Together with GDF Suez SA and Iberdrola SA, SSE was the third partner in the NuGeneration consortium planning to build new reactors on a green field site owned by the Nuclear Decommissioning Authority (NDA) adjacent to Sellafield. The option to develop the 190 hectare site, up to 3.6 GW capacity, was secured from the NDA by the consortium in October 2009, and the site confirmed as suitable for new-build by Government in its National Policy Statement for Nuclear Power Generation (EN-6). The consortium is reported as paying the NDA an ‘up-front’ payment for the land in 2009 of £19.5M with a further £50.5M to be made over the next 6 years.
Following the consortium’s planning application to local authority Copeland Borough Council on the 8th September 2011 to sink a number of exploratory boreholes on the site, SSE announced its decision to quit the consortium in a press release issued today 23rd September 2011. Its 25% stake in the consortium will be taken up by the two remaining partners. The decision to quit was made on consideration of ‘cost, development issues, timetable and operational efficacy of nuclear power stations which all require the greatest possible scrutiny before a commitment to invest can be made’.
In its press release, the company’s Generation & Supply Director Alistair Phillips-Davies said that SSE had always made it clear that its core investment in generation should be in renewable energy and that it had concluded that, for the time being, SSE resources were better deployed on business activities and technologies were SSE had the greatest knowledge and experience.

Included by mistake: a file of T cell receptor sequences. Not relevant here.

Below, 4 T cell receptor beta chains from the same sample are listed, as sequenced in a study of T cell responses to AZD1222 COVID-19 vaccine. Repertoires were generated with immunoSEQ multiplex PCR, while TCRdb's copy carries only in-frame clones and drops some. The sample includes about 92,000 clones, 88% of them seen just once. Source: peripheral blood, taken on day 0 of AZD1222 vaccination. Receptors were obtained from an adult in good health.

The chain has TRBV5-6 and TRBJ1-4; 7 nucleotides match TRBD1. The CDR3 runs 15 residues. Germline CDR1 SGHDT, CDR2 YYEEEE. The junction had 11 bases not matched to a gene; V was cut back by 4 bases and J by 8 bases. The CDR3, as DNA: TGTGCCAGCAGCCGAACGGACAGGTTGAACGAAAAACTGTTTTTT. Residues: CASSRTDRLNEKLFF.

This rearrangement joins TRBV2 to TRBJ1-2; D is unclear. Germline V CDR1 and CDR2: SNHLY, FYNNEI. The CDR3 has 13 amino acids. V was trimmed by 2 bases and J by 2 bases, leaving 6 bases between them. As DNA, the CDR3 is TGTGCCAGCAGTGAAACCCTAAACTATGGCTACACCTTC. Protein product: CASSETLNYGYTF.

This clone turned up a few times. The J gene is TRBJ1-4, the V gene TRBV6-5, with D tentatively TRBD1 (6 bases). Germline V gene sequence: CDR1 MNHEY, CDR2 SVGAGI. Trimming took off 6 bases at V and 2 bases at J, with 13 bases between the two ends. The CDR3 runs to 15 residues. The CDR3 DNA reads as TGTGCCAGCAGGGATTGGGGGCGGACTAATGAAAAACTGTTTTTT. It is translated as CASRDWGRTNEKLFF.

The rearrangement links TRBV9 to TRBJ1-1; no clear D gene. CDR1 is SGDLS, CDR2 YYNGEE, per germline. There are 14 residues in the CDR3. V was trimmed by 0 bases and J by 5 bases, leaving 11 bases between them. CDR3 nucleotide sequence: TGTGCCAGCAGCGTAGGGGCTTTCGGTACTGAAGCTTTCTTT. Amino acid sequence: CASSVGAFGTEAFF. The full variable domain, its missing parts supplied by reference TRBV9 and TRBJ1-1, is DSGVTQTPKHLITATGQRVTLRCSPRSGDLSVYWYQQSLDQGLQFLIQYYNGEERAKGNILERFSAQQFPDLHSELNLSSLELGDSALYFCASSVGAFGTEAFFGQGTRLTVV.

The selection by NuGeneration’s two remaining partners on the reactor type (EPR or Westinghouse) to be deployed is expected to be made by the end of 2013 and a final decision to invest made in 2015, with reactors operating by 2023.
The site identified in NuGeneration’s planning application is described as consisting predominantly of improved pasture fields and a small number of arable fields lying to the north-west of the Sellafield licensed site. The area proposed for development forms part of a tract of land previously investigated by British Nuclear Fuels plc (BNFL) in 1992 for the potential construction of a Pressurised Water Reactor (PWR). Those investigations and subsequent responses to Freedom of Information requests by Greenpeace have revealed a number of issues in terms of the site’s suitability for power station construction. These include a problematic geology – the depth of bedrock – which would add significantly to construction costs, and difficulties in extracting coolant water from the Irish Sea because of high levels plutonium-contamination on the local sea-bed.
The consortium’s planning application envisages the sinking of 5 deep investigative boreholes (up to 150m), 5 shallow boreholes (up to 50m), 30 boreholes (up to 50m) for intrusive ground sampling and up to 42 further boreholes (up to 65m) for groundwater pressure measurement. Additionally, 8 pumping wells will be sunk to 50m together with a number of pressure meter tests and standard penetration tests to a similar depth. Whilst the duration of the work is expected to extend over 2012, some boreholes are likely to be retained for use during power station operation.
The Irish Sea coastal area which forms the south-western border of the overall site available to NuGeneration is known to be liable to flooding and, from the planning application map, has been excluded by the consortium from the area selected for borehole investigation which peaks at some 50-60m AOD to the north-east.